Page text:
Creating generalized images without a provisioning agent

Applies to: ✔️ Linux VMs ✔️ Flexible scale sets

Microsoft Azure provides provisioning agents for Linux VMs in the form of the walinuxagent or cloud-init (recommended). But there could be a scenario when you don't want to use either of these applications for your provisioning agent, such as:

  • Your Linux distro/version doesn't support cloud-init/Linux Agent.
  • You require specific VM properties to be set, such as hostname.


If you do not require any properties to be set or any form of provisioning to happen you should consider creating a specialized image.

This article shows how you can set up your VM image to satisfy the Azure platform requirements and set the hostname, without installing a provisioning agent.

Networking and reporting ready

In order to have your Linux VM communicate with Azure components, a DHCP client is required. The client is used to retrieve a host IP, DNS resolution, and route management from the virtual network. Most distros ship with these utilities out-of-the-box. Tools that are tested on Azure by Linux distro vendors include dhclient, network-manager, systemd-networkd and others.


Currently creating generalized images without a provisioning agent only supports DHCP-enabled VMs.

After networking has been set up and configured, select "report ready". This tells Azure that the VM has been successfully provisioned.


Failing to report ready to Azure will result in your VM being rebooted!


An existing Marketplace image (in this case, a Debian Buster VM) with the Linux Agent (walinuxagent) removed and a custom python script added is the easiest way to tell Azure that the VM is "ready".

Create the resource group and base VM:

$ az group create --location eastus --name demo1

Create the base VM:

$ az vm create \
    --resource-group demo1 \
    --name demo1 \
    --location eastus \
    --ssh-key-value <ssh_pub_key_path> \
    --public-ip-address-dns-name demo1 \
    --image "debian:debian-10:10:latest"

Remove the image provisioning Agent

Once the VM is provisioning, you can connect to it via SSH and remove the Linux Agent:

$ sudo apt purge -y waagent
$ sudo rm -rf /var/lib/waagent /etc/waagent.conf /var/log/waagent.log

Add required code to the VM

Also inside the VM, because we've removed the Azure Linux Agent we need to provide a mechanism to report ready.

Python script

import http.client
import sys
from xml.etree import ElementTree

wireserver_ip = ''
wireserver_conn = http.client.HTTPConnection(wireserver_ip)

print('Retrieving goal state from the Wireserver')
    headers={'x-ms-version': '2012-11-30'}

resp = wireserver_conn.getresponse()

if resp.status != 200:
    print('Unable to connect with wireserver')

wireserver_goalstate ='utf-8')

xml_el = ElementTree.fromstring(wireserver_goalstate)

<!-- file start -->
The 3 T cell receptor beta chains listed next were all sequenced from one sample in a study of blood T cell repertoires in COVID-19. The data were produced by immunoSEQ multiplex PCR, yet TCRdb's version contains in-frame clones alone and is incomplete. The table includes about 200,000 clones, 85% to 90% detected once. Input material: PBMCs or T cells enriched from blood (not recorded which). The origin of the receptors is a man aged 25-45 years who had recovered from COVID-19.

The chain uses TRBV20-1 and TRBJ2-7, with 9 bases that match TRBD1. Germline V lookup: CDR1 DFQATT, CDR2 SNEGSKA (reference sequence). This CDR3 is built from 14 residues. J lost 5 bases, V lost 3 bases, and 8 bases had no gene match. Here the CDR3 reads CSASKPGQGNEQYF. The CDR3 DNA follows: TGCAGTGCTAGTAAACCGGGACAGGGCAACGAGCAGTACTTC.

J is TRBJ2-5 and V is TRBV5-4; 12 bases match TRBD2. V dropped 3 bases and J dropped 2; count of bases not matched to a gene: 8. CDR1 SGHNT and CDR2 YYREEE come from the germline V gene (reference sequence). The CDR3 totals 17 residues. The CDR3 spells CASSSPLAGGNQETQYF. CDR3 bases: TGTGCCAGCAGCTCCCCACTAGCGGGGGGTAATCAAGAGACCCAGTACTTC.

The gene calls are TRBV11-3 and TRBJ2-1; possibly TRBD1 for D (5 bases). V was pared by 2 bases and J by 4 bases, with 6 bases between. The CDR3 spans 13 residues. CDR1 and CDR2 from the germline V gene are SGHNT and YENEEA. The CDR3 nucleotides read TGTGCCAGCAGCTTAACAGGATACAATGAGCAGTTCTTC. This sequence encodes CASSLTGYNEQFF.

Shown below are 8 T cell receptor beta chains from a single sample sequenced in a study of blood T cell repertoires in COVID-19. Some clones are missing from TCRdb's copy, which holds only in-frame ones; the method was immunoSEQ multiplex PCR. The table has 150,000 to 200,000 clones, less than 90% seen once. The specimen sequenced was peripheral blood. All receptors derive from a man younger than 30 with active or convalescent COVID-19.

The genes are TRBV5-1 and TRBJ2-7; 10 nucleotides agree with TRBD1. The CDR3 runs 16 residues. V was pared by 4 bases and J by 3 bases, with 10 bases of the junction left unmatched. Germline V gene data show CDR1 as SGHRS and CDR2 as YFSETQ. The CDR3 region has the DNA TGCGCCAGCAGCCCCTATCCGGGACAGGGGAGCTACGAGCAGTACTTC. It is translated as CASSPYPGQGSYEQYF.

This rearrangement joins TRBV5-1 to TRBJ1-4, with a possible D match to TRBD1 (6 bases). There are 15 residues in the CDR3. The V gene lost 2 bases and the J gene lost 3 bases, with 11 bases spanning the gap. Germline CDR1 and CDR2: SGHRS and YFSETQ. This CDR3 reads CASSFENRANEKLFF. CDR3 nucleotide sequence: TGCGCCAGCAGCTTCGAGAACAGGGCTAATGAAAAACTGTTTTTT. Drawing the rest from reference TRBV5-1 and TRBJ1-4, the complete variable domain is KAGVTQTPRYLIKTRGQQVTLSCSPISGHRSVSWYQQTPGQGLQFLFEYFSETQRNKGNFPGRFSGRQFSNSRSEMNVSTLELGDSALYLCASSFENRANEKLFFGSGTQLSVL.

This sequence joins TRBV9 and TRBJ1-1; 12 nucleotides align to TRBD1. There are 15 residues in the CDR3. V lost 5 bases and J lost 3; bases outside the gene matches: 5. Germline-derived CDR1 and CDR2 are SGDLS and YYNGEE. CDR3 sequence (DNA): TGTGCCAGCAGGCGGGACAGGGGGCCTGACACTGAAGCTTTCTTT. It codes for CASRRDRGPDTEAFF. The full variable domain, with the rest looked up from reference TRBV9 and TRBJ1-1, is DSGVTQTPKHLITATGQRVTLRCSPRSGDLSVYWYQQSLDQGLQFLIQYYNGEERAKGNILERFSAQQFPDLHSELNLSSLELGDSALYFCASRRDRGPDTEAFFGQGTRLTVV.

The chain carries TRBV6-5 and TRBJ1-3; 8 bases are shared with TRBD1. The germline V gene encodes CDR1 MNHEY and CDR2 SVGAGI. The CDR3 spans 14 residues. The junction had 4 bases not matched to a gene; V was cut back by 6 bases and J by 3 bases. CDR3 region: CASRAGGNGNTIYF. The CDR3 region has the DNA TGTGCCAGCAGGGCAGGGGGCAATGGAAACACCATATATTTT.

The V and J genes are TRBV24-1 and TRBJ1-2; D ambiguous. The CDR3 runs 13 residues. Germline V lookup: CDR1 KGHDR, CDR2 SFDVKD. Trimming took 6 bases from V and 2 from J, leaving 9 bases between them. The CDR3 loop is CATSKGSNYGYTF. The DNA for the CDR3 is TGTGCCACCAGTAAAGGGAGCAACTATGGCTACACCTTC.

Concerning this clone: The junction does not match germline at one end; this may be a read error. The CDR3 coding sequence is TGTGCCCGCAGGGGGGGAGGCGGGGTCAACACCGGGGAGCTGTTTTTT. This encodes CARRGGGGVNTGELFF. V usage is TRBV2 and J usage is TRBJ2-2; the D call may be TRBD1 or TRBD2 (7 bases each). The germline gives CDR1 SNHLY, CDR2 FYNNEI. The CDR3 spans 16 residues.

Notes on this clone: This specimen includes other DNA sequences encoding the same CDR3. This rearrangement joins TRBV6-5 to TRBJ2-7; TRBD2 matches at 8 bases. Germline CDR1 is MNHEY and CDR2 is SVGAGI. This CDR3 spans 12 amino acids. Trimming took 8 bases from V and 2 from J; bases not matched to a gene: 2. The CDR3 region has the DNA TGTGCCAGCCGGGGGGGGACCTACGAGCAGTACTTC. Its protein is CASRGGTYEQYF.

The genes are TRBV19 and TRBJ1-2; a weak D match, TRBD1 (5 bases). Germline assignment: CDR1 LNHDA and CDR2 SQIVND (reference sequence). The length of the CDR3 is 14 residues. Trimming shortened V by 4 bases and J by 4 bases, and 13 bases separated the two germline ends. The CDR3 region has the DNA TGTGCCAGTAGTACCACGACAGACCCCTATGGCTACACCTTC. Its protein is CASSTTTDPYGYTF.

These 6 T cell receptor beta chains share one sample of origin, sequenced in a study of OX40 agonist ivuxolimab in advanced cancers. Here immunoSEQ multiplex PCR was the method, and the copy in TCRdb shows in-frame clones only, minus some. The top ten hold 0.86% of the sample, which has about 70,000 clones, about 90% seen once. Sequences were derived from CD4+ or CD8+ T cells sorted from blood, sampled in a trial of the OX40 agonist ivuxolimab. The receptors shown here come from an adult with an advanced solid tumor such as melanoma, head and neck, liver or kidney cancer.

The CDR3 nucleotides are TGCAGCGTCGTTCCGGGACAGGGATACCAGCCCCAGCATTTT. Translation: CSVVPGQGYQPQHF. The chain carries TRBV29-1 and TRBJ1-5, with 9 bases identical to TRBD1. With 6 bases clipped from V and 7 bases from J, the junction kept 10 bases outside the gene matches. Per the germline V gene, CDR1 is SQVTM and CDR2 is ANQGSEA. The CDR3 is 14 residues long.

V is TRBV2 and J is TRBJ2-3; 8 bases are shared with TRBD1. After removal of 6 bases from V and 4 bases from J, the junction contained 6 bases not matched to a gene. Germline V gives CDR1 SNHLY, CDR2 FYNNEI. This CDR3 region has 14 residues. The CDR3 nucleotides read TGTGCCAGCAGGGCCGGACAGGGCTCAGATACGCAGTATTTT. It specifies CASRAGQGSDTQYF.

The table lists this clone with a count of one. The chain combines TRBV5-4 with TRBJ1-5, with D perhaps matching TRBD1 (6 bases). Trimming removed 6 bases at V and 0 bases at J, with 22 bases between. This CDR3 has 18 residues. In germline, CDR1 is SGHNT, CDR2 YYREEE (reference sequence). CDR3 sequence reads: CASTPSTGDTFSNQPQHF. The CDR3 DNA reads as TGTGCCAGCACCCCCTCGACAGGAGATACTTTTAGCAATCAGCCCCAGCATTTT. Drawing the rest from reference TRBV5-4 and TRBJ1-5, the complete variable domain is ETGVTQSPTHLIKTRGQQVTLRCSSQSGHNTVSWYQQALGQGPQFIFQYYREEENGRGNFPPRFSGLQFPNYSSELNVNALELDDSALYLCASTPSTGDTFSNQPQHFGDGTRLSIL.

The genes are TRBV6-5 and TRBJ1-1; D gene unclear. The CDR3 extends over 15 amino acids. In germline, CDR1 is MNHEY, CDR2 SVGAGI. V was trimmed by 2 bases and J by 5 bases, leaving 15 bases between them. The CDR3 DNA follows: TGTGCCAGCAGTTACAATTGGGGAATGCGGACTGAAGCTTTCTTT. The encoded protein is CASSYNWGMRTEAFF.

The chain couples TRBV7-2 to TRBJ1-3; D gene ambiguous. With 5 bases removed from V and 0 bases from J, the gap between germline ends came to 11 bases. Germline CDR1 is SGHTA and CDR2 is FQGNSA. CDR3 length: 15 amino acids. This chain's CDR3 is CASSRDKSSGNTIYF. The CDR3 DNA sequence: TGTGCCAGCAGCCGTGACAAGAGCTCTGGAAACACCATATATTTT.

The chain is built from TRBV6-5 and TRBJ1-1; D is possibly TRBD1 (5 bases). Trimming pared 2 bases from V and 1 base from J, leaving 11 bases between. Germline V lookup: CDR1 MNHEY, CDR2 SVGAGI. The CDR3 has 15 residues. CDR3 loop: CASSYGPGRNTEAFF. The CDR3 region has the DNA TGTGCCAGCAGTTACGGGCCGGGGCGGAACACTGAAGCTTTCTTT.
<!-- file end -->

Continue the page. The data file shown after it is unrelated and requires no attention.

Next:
container_id = xml_el.findtext('Container/ContainerId')
instance_id = xml_el.findtext('Container/RoleInstanceList/RoleInstance/InstanceId')
incarnation = xml_el.findtext('Incarnation')
print(f'ContainerId: {container_id}')
print(f'InstanceId: {instance_id}')
print(f'Incarnation: {incarnation}')

# Construct the XML response we need to send to Wireserver to report ready.
health = ElementTree.Element('Health')
goalstate_incarnation = ElementTree.SubElement(health, 'GoalStateIncarnation')
goalstate_incarnation.text = incarnation
container = ElementTree.SubElement(health, 'Container')
container_id_el = ElementTree.SubElement(container, 'ContainerId')
container_id_el.text = container_id
role_instance_list = ElementTree.SubElement(container, 'RoleInstanceList')
role = ElementTree.SubElement(role_instance_list, 'Role')
instance_id_el = ElementTree.SubElement(role, 'InstanceId')
instance_id_el.text = instance_id
health_second = ElementTree.SubElement(role, 'Health')
state = ElementTree.SubElement(health_second, 'State')
state.text = 'Ready'

out_xml = ElementTree.tostring(
print('Sending the following data to Wireserver:')

        'x-ms-version': '2012-11-30',
        'Content-Type': 'text/xml;charset=utf-8',
        'x-ms-agent-name': 'custom-provisioning'

resp = wireserver_conn.getresponse()
print(f'Response: {resp.status} {resp.reason}')


Bash script


until [ "$attempts" -gt 5 ]
    echo "obtaining goal state - attempt $attempts"
    goalstate=$(curl --fail -v -X 'GET' -H "x-ms-agent-name: azure-vm-register" \
                                        -H "Content-Type: text/xml;charset=utf-8" \
                                        -H "x-ms-version: 2012-11-30" \
    if [ $? -eq 0 ]
       echo "successfully retrieved goal state"
    sleep 5

if [ "$retrieved_goal_state" != "true" ]
    echo "failed to obtain goal state - cannot register this VM"
    exit 1

container_id=$(grep ContainerId <<< "$goalstate" | sed 's/\s*<\/*ContainerId>//g' | sed 's/\r$//')
instance_id=$(grep InstanceId <<< "$goalstate" | sed 's/\s*<\/*InstanceId>//g' | sed 's/\r$//')

ready_doc=$(cat << EOF
<?xml version="1.0" encoding="utf-8"?>
<Health xmlns:xsi="" xmlns:xsd="">

until [ "$attempts" -gt 5 ]
    echo "registering with Azure - attempt $attempts"
    curl --fail -v -X 'POST' -H "x-ms-agent-name: azure-vm-register" \